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The Olive Ridley Project

Conservation

 

Prodivers is committed to the protection of the underwater world. One of our main agendas is to provide sustainable and responsible diving. We want to cherish the marine wildlife such as sharks, rays and of course sea turtles. Therefore, we are happy to introduce you to the Olive Ridley Project (ORP)– a sea turtle protection and research program.

The Maldives are frequented by 5 out of 7 sea turtle species, with the hawksbill (Eretmochelys imbricata) and green (Chelonia mydas) sea turtle the most common species. When you visit us in one of our dive centers it is quite possible that you will encounter one of those ancient marine reptiles. If you are looking for a special turtle encounter, the Lhaviyani Atoll is probably your best shot.

Turtle Identification

 

In the Lhaviyani Atoll we have already identified over 400 sea turtles. The majority of these turtles, however, can be found at THE turtle hotspot in the Maldives – Kuredu, where you can meet one of 219 sea turtles, many of which are residents to the island. The Olive Ridley Project collects data on the local turtles to learn more about the population here in the Maldives.

With marine biologists stationed in North Male & Laamu Atoll, the ORP has thereby acquired one of the biggest turtle photo ID databases in the world. We can find juvenile sea turtles between 30 – 60 cm and adult males and females measuring 60 – 110 cm shell lengths! Besides the juveniles and adult turtles, we are also lucky to sometimes have hatching baby turtles. So far in the Lhaviyani Atoll, we have recorded 16 green sea turtle nests with 1618 live hatchlings. This information is also crucial in learning more about the recruitment of new turtles to the population and the stability of a population.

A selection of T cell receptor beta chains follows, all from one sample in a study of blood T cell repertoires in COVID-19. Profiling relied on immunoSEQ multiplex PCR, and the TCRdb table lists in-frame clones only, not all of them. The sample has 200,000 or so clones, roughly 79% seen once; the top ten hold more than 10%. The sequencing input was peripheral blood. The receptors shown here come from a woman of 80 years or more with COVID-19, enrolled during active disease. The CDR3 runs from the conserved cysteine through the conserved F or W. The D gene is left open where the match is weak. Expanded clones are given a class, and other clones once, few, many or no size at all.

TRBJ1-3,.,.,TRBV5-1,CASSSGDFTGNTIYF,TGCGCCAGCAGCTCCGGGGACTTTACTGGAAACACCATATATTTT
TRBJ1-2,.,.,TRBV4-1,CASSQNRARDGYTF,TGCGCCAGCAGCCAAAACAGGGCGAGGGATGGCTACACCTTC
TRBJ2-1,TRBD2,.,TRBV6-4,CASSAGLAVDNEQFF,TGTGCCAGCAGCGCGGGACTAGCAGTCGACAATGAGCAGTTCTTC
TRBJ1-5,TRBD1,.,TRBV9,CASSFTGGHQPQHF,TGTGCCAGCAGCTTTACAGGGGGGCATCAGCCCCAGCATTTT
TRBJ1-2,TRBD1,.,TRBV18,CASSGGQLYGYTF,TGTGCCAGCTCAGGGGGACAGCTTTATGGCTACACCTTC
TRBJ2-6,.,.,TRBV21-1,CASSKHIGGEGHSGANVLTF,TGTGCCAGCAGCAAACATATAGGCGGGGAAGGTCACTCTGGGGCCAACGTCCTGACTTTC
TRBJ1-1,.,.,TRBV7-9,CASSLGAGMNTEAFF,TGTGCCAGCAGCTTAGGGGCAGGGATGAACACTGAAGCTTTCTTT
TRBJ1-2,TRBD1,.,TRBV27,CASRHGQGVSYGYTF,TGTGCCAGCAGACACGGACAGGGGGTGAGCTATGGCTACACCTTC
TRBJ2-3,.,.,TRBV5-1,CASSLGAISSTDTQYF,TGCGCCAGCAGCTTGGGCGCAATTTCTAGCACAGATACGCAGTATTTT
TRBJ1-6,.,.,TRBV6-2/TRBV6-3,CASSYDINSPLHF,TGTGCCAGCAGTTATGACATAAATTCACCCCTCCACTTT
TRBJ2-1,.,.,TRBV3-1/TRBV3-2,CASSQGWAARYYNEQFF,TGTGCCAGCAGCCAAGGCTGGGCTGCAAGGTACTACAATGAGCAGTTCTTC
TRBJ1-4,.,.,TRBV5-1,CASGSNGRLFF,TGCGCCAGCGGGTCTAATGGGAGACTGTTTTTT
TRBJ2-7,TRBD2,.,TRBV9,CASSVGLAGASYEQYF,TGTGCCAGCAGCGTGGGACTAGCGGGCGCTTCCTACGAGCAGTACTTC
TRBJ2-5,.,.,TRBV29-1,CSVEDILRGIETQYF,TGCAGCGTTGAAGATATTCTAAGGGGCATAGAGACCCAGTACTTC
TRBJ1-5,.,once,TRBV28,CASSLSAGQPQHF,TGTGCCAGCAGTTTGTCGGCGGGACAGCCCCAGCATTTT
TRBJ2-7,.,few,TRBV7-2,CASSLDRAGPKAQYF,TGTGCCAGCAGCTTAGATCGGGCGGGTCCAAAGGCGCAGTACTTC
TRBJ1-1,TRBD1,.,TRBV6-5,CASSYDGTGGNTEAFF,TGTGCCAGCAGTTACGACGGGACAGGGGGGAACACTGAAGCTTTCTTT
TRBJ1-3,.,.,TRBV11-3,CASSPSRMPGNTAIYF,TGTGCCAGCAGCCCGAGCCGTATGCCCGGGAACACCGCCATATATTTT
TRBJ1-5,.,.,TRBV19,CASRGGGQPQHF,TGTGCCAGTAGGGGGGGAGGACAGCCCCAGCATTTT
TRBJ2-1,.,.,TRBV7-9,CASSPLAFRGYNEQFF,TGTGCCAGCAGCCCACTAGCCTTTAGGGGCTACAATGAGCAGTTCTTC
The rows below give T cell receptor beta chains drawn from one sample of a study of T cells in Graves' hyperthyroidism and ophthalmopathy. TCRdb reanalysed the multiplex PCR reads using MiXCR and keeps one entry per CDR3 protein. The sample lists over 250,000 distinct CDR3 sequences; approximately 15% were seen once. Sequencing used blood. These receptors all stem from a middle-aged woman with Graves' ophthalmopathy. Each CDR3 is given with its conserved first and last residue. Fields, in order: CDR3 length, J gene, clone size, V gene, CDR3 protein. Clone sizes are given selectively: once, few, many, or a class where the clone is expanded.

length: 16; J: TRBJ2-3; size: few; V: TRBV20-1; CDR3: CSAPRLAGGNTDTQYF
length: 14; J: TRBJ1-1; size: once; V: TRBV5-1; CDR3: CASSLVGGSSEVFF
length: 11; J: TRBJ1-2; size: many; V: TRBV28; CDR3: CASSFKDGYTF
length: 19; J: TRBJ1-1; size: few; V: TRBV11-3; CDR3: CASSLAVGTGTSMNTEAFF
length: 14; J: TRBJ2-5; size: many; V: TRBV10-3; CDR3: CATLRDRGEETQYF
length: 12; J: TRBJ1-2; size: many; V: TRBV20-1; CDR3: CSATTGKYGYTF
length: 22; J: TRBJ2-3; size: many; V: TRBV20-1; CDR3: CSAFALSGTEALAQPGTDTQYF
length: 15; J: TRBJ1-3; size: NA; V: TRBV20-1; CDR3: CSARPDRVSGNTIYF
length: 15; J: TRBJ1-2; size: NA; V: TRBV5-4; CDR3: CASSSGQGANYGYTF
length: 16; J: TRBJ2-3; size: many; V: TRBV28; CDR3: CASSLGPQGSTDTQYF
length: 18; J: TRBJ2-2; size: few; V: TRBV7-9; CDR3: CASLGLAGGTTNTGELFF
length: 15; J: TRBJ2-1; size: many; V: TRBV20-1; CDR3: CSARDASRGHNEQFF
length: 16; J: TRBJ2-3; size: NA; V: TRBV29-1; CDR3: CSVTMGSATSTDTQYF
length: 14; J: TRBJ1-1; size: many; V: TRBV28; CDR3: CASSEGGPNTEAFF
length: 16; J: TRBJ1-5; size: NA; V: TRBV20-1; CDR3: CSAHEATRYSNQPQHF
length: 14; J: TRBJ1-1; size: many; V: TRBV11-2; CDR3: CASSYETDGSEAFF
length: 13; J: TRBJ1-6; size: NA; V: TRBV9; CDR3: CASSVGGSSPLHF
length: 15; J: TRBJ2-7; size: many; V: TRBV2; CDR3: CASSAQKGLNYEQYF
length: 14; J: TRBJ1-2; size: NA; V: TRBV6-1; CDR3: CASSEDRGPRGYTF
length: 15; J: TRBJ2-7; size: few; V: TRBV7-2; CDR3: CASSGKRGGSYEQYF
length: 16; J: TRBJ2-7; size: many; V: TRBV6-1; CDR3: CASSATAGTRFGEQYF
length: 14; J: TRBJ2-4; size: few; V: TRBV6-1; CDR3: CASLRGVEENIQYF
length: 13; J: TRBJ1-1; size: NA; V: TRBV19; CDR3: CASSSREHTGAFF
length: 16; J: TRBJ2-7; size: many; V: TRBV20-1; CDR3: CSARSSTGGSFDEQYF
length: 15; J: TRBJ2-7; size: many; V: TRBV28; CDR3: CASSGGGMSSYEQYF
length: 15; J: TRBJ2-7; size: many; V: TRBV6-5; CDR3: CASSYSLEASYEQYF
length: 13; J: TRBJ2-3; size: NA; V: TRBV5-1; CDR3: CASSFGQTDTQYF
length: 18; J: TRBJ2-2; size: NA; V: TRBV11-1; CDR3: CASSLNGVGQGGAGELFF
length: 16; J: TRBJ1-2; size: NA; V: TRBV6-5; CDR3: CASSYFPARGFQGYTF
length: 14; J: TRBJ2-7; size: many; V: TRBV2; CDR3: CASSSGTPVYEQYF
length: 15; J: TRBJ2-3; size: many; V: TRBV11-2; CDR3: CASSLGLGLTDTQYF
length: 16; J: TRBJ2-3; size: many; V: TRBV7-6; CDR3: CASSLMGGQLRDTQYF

Recently the Prodivers team at Jawakara has discovered another turtle hotspot – a dive site at the out reef of Innahura is frequented by many hawksbill turtles. During one dive it is easy to see more than 20 of those turtles resting, feeding or swimming. The ORP marine biologist was able to identify 36 new hawksbill turtles which have been added to the Lhaviyani database and will be monitored.

The threat of ghost nets

The main agenda of the Olive Ridley Project is to conquer the problems of ghost nets in the Indian Ocean and raise awareness about the issue. Ghost gear is all fishing gear that has been lost, discarded or abandoned at sea. These nets and fishing lines keep on fishing and in that way many marine animals end up entangled. Since the ORP started to record data 813 injured turtles have been encountered in 814 ghost nets that we retrieved (May 2019). The ORP collects data from all recovered ghost nets in the hope of finding answers to the questions of where the nets are coming from, how long they have been drifting and which type of net is most likely to entangle a turtle.

This year (May 2019) 132 entangled turtles have been found. 94% of those turtles were Olive Ridley turtles (May 2019). The species is not very common in the Maldives but rather at the Indian Coast, they spend a lot of time in the open ocean and are therefore exposed to the ghost nets. Usually, they like to rest on floating sea algae and they can’t differentiate between the nets and the natural patches.

62 of the entangled turtles were able to be released immediately, whereas 15 were found dead or died in rehab. 56 turtles were sent to the Rescue Center at Coco Palm Dhoni Kholu in Baa Atoll where there is a resident veterinarian who can perform surgery (e.g. amputations etc). The ORPs main goal is to release the turtles once they’ve recovered. However, sometimes that may take longer and some individuals are unreleasable because of two missing front flippers. Sea turtles mainly use their front flippers to swim and especially to dive. If both were amputated naturally by the net or later through surgery the turtles can’t be released.